In recent years, a new at-risk group has been identified that has been relatively invisible until now: sexually active women aged 50 years or older.
The authors discuss the educational and primary care needs of these women so that their risk for developing STIs can be reduced.
The survey results reflected a trend toward more open attitudes about sex than in the two previous surveys of 19.
Of note, the proportion of adults aged 45 who believed that people should not have a sexual relationship if they are not married fell from 41% in 1999 to 34% in 2004 and to 22% in 2009.
If these women do not know what constitutes risky dating behavior (RDB)/ risky sexual behavior (RSB) or how to practice safer sex, they may be in danger of acquiring sexually transmitted infections (STIs).
In this article, the authors provide an update on STIs among women aged 50 , discuss sexual attitudes and beliefs among women in this age group that may lead to RDB/RSB, and issue a call to action for healthcare providers (HCPs) to address the sexual health of older women, particularly with regard to discussing safer sex practices.
Although some of these women came of age during the Sexual Revolution of the 1960s, their parents, from a more conservative generation, may not have discussed sex with them when they were children.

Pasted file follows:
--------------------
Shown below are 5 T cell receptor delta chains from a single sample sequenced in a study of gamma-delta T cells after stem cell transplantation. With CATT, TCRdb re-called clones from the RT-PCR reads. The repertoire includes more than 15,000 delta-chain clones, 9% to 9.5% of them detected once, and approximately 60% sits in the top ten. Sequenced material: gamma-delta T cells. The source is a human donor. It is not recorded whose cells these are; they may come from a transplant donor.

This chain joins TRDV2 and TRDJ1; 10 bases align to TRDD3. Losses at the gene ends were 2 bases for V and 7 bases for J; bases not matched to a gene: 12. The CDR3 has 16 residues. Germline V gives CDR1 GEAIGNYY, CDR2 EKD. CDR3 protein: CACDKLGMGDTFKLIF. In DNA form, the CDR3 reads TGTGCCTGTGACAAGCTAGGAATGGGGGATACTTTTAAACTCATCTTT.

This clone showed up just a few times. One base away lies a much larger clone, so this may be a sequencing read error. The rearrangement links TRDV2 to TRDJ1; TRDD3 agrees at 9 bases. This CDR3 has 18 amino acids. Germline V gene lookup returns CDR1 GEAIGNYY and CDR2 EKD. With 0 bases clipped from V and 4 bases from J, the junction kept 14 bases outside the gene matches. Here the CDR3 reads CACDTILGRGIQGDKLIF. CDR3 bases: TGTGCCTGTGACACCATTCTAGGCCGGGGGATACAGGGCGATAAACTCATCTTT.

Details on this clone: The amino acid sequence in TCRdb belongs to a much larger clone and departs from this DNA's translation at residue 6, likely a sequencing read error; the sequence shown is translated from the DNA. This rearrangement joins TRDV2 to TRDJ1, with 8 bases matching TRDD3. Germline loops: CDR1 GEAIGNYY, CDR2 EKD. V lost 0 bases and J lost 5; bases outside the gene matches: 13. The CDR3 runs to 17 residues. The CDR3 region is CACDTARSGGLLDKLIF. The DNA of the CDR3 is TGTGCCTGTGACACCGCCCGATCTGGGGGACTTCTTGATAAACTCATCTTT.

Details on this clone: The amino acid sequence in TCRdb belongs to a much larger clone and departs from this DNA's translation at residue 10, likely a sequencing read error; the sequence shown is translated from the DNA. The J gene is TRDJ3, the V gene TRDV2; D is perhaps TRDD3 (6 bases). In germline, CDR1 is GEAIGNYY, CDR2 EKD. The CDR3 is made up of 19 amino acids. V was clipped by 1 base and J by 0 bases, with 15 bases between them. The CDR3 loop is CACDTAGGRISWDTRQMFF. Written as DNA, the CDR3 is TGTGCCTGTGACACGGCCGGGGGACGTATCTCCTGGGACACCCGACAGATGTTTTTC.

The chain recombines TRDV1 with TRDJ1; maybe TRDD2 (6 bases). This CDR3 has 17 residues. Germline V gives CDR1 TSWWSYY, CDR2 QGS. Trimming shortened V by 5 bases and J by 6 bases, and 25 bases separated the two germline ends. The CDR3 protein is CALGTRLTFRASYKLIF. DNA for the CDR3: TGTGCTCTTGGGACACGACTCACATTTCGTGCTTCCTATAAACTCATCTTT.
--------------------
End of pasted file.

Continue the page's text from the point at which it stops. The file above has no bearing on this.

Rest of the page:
Thinner vaginal tissues and a reduced amount of vaginal lubrication may lead to abrasions or tears during sex that increase the chance that HIV will enter the bloodstream.In the United States, the overall incidence of STIs among adults aged 50 has risen in recent years.Statistics on STIs such as trichomoniasis, genital herpes, and human papillomavirus are generally lacking for this age group (the CDC does not recommend routine collection of surveillance data in these cases, although a few jurisdictions/states have initiated collection of such data). This extent is especially apparent with regard to syphilis, the incidence of which has tripled among adults aged 50 , from 2.1 cases per 100,000 individuals in 2001-2002 to 6.3 cases per 100,000 individuals in 2014.Romantic partner status was the most strongly associated factor with being sexually active, regardless of age.Similarly, in another cross-sectional study of 1,977 women aged 45-80, 60% reported being sexually active in the previous 3 months.These older adults are more likely to be diagnosed with HIV later in the course of their disease, usually because they are unaware of risk factors.For women, the major risk factor is having sex with a man infected with HIV, which accounted for 86% of new HIV cases in women in 2015.Intimacy and sexual expression are normal human needs.In the past, as men and women matured, they relied on spouses or long-term partners to satisfy these needs.In the 2015 nationally representative, cross-sectional Study of Midlife Development in the United States, 2,116 women age 28-84 years answered questions regarding their sexual activity.Although the proportion of women who were sexually active decreased with age, 59% of women aged 60 reported being sexually active in the previous 6 months.